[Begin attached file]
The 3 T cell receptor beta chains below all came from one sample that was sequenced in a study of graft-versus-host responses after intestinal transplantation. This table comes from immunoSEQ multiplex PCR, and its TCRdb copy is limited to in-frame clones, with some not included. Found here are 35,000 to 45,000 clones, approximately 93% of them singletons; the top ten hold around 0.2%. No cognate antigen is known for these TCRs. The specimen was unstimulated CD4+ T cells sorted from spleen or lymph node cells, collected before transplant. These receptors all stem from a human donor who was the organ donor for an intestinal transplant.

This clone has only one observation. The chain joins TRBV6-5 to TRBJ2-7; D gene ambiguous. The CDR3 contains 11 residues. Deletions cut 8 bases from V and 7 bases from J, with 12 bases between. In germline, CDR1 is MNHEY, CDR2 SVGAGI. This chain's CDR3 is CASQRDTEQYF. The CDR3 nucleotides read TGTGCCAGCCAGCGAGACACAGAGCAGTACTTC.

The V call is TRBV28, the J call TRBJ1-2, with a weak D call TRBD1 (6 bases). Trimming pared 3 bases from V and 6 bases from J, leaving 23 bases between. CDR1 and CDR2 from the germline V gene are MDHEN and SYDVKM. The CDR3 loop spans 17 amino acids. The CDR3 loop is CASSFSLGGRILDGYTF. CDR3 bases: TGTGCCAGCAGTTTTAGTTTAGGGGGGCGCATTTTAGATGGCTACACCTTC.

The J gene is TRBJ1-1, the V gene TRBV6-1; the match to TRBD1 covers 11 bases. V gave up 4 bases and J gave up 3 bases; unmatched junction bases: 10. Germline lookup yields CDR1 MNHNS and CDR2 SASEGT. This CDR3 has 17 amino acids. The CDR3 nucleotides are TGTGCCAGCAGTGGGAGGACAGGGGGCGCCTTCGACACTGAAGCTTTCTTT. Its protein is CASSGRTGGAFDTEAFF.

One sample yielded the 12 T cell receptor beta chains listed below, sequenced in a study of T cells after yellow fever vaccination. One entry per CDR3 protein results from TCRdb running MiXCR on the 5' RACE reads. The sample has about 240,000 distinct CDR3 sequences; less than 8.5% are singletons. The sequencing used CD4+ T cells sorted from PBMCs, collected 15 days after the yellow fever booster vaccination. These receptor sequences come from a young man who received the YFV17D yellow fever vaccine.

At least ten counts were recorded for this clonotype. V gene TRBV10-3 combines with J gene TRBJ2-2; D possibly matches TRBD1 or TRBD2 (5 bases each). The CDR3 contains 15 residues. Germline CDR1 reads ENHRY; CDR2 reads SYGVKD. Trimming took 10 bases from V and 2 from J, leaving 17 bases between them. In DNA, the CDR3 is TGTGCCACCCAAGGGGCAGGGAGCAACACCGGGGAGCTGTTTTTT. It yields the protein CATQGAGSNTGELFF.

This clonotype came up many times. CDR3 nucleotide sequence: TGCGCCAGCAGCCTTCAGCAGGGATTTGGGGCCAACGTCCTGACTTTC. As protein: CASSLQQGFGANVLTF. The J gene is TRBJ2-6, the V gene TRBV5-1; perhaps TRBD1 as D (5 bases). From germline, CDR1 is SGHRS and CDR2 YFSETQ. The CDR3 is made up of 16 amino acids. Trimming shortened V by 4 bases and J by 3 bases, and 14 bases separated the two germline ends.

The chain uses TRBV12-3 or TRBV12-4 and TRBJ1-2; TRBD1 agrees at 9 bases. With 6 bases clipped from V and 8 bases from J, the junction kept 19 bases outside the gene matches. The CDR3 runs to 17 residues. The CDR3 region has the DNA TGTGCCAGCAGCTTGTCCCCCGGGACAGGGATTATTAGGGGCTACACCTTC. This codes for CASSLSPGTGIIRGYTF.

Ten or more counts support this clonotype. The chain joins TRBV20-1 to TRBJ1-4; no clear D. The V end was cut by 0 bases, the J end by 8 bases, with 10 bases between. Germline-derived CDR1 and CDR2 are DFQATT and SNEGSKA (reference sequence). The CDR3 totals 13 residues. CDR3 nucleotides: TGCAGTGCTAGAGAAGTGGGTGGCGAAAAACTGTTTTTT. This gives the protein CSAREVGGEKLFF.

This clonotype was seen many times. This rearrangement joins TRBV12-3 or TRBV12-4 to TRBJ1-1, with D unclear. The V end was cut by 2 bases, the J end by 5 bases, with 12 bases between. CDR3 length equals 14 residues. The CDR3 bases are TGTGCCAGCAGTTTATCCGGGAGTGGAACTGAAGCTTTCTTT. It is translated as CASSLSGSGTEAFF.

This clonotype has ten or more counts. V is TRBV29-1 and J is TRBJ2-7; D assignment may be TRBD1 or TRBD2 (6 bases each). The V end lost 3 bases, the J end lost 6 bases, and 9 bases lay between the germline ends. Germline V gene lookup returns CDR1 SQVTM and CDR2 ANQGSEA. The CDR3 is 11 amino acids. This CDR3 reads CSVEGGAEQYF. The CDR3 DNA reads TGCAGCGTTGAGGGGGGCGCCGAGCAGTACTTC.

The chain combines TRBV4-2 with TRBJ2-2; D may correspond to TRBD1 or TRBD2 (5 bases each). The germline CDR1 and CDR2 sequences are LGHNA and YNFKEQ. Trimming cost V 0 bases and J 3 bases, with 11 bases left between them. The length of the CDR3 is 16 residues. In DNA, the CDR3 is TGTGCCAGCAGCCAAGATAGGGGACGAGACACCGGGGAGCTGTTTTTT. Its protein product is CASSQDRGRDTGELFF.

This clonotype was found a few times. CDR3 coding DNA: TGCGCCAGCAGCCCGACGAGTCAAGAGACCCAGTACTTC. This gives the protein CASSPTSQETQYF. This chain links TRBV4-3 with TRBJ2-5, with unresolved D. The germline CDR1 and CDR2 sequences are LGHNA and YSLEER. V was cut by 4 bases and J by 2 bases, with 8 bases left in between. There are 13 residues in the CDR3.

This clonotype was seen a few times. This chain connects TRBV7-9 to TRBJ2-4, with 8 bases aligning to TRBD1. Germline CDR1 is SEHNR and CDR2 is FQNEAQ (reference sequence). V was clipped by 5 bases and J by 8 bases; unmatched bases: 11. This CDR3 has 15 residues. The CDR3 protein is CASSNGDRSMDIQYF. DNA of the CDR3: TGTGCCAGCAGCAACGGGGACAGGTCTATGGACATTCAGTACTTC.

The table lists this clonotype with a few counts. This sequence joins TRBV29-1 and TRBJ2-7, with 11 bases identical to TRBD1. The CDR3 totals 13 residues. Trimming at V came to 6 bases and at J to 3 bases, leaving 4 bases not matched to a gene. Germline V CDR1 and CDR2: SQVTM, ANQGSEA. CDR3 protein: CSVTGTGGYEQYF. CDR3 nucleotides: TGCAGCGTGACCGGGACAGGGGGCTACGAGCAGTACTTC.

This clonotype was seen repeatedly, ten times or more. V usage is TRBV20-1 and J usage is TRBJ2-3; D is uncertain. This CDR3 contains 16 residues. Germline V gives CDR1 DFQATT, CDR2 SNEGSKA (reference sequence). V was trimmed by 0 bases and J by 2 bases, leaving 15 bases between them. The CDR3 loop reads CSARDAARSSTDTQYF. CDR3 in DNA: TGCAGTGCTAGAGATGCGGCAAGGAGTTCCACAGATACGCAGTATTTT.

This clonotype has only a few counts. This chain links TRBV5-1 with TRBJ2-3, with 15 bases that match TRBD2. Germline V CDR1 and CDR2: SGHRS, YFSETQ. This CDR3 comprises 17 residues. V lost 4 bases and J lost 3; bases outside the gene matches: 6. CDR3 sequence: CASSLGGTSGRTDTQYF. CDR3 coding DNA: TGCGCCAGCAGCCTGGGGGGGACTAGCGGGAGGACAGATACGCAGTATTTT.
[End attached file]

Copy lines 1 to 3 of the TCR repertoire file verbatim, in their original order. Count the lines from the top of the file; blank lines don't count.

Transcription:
The 3 T cell receptor beta chains below all came from one sample that was sequenced in a study of graft-versus-host responses after intestinal transplantation. This table comes from immunoSEQ multiplex PCR, and its TCRdb copy is limited to in-frame clones, with some not included. Found here are 35,000 to 45,000 clones, approximately 93% of them singletons; the top ten hold around 0.2%. No cognate antigen is known for these TCRs. The specimen was unstimulated CD4+ T cells sorted from spleen or lymph node cells, collected before transplant. These receptors all stem from a human donor who was the organ donor for an intestinal transplant.

This clone has only one observation. The chain joins TRBV6-5 to TRBJ2-7; D gene ambiguous. The CDR3 contains 11 residues. Deletions cut 8 bases from V and 7 bases from J, with 12 bases between. In germline, CDR1 is MNHEY, CDR2 SVGAGI. This chain's CDR3 is CASQRDTEQYF. The CDR3 nucleotides read TGTGCCAGCCAGCGAGACACAGAGCAGTACTTC.

The V call is TRBV28, the J call TRBJ1-2, with a weak D call TRBD1 (6 bases). Trimming pared 3 bases from V and 6 bases from J, leaving 23 bases between. CDR1 and CDR2 from the germline V gene are MDHEN and SYDVKM. The CDR3 loop spans 17 amino acids. The CDR3 loop is CASSFSLGGRILDGYTF. CDR3 bases: TGTGCCAGCAGTTTTAGTTTAGGGGGGCGCATTTTAGATGGCTACACCTTC.